- Camden Town: The Regents canal walk goes straight through the famous Camden Market, a perfect place to stop and enjoy some street food and browse between vintage and unique stalls. Camden market is a relatively new addition to London. It was opened in 1971after the local deserted industrial buildings were sub-letted to workshop owners. A famous waterbus (canal boat) runs every hour throughout summer from Camden Lock all the way to Little Venice covering this entire first section of the Regent canal walk in London.
Second section: Islington to Limehouse Basin highlights (6 miles)
- King’s Cross: King’s Cross has been a major place of trade since Roman times and the Regent’s canal played an important role. The canal path has been recently upgraded and it includes a two-acre nature reserve in the heart of the city, the Camley Street Natural Park. This section of the Regents canal walk is perfect for families and people looking to reconnect with nature without the need to leave the city! A unique highlight is the famous Word on the Water book barge, an unusual canal barge refitted to sell traditional books on the water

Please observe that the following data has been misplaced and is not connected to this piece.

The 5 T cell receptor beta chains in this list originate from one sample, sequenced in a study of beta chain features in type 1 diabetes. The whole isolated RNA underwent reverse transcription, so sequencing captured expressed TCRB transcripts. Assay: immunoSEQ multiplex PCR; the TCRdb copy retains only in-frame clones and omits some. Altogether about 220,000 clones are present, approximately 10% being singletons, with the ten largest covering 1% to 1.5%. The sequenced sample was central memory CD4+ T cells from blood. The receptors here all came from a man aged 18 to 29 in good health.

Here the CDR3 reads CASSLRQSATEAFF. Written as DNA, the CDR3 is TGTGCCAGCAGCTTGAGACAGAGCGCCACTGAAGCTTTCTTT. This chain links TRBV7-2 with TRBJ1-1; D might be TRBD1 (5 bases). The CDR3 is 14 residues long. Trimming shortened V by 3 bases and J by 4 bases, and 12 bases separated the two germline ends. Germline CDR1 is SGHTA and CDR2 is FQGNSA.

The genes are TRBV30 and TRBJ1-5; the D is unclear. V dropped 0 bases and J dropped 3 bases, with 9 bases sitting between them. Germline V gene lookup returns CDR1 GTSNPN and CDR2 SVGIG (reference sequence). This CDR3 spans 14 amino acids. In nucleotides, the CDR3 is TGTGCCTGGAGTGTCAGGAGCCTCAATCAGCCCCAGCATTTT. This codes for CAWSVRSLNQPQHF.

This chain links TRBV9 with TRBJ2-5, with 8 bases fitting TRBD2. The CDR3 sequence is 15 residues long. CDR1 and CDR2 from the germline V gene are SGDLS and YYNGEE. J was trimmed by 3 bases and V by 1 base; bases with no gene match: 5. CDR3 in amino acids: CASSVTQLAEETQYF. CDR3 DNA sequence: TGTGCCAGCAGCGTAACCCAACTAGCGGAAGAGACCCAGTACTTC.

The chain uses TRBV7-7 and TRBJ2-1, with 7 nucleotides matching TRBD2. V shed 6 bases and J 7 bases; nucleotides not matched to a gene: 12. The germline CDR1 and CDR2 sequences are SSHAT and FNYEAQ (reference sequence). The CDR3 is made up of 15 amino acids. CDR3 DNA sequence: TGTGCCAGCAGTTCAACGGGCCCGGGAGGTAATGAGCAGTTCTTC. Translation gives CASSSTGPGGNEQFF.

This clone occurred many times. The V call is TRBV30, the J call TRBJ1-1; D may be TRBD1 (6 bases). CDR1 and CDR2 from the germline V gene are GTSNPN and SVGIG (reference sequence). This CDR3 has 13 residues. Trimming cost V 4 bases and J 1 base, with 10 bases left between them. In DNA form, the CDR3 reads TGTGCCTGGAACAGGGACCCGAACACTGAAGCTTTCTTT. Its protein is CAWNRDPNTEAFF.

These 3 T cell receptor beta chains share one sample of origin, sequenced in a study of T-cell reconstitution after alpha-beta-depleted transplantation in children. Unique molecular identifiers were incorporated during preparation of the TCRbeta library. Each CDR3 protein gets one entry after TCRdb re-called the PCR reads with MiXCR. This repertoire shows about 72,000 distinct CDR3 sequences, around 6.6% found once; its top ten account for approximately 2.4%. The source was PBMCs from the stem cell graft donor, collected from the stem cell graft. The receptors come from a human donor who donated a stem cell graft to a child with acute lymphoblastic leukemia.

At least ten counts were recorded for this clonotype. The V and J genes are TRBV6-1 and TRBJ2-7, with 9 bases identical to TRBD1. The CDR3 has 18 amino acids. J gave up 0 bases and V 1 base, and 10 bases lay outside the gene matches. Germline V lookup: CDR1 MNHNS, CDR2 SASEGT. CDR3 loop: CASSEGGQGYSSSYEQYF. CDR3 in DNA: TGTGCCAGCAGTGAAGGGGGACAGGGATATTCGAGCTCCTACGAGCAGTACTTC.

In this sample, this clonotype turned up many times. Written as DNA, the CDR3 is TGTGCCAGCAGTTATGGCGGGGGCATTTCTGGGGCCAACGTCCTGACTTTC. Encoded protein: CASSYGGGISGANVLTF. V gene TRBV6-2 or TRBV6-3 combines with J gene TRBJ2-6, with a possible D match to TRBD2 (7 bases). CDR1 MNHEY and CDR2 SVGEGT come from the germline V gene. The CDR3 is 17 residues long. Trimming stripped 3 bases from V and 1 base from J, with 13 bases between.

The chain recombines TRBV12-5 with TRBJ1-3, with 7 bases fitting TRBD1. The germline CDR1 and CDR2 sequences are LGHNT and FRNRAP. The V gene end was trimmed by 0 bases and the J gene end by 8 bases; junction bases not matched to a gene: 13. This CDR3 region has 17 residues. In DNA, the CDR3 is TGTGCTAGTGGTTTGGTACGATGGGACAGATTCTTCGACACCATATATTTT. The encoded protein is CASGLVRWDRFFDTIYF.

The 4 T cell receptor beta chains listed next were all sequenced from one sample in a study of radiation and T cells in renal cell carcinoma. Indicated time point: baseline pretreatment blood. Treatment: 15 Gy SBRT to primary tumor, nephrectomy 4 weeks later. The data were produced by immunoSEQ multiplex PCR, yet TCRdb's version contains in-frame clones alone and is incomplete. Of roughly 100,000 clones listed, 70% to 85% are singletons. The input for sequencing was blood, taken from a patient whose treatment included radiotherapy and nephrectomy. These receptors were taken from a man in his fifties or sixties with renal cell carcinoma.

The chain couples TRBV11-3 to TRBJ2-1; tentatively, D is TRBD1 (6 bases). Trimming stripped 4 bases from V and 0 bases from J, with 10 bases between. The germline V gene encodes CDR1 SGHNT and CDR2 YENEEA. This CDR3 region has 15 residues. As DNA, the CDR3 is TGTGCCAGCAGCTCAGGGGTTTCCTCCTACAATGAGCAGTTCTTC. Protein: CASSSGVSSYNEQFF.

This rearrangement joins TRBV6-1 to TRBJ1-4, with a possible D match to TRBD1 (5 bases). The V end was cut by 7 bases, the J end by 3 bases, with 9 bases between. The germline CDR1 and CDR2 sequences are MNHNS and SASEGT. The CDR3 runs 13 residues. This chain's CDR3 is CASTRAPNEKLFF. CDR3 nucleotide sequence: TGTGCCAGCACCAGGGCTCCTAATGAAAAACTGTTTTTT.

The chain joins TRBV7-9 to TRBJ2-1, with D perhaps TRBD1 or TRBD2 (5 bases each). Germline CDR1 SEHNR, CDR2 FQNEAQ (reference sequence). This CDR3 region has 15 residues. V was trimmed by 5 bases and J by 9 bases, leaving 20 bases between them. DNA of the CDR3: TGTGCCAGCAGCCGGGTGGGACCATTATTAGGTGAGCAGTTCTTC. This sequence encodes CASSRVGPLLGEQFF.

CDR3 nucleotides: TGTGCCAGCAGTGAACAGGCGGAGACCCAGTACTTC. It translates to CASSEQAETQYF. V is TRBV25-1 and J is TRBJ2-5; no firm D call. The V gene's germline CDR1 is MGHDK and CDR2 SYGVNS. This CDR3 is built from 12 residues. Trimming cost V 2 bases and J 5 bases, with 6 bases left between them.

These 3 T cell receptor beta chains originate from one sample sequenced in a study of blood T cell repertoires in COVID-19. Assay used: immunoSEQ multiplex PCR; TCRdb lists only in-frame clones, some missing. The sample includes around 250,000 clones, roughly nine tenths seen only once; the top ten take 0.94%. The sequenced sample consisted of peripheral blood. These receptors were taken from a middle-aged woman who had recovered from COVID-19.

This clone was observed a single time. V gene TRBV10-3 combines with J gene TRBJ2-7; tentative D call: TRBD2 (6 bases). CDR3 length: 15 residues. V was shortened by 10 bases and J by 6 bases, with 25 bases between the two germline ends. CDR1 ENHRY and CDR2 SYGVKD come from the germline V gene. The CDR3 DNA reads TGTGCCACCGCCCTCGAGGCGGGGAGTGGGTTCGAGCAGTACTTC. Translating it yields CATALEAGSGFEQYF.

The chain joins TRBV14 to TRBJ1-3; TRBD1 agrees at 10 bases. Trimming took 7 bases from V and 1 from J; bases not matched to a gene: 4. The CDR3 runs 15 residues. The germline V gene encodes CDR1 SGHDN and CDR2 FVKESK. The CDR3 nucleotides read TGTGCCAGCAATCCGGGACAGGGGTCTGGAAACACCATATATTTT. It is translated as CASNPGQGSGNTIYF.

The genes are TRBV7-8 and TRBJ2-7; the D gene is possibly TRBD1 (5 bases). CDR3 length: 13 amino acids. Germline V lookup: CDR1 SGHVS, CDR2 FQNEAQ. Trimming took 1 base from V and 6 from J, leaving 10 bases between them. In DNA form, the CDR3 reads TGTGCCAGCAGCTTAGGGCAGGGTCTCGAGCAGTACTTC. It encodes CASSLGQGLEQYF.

- Islington Tunnel: Unfortunately, unless you are traveling by canal boat, you won’t be able to walk this section of the Regents canal as the tunnel doesn’t have a footpath. Nevertheless, the Islington tunnel is the longest one in London and runs for 878 meters underneath Angel. Here, watching the narrowboats enter and exit the tunnel is the real highlight, the space is extremely small and dark without artificial lights. Legend says that once upon a time, when narrowboats were still pushed by horses and didn’t have engines, men had to lay on their backs with their feet on the ceiling in order to “walk” the entire length of the tunnel with their boat. These fascinating stories are what makes the Regents footpath one of the best London canal walks.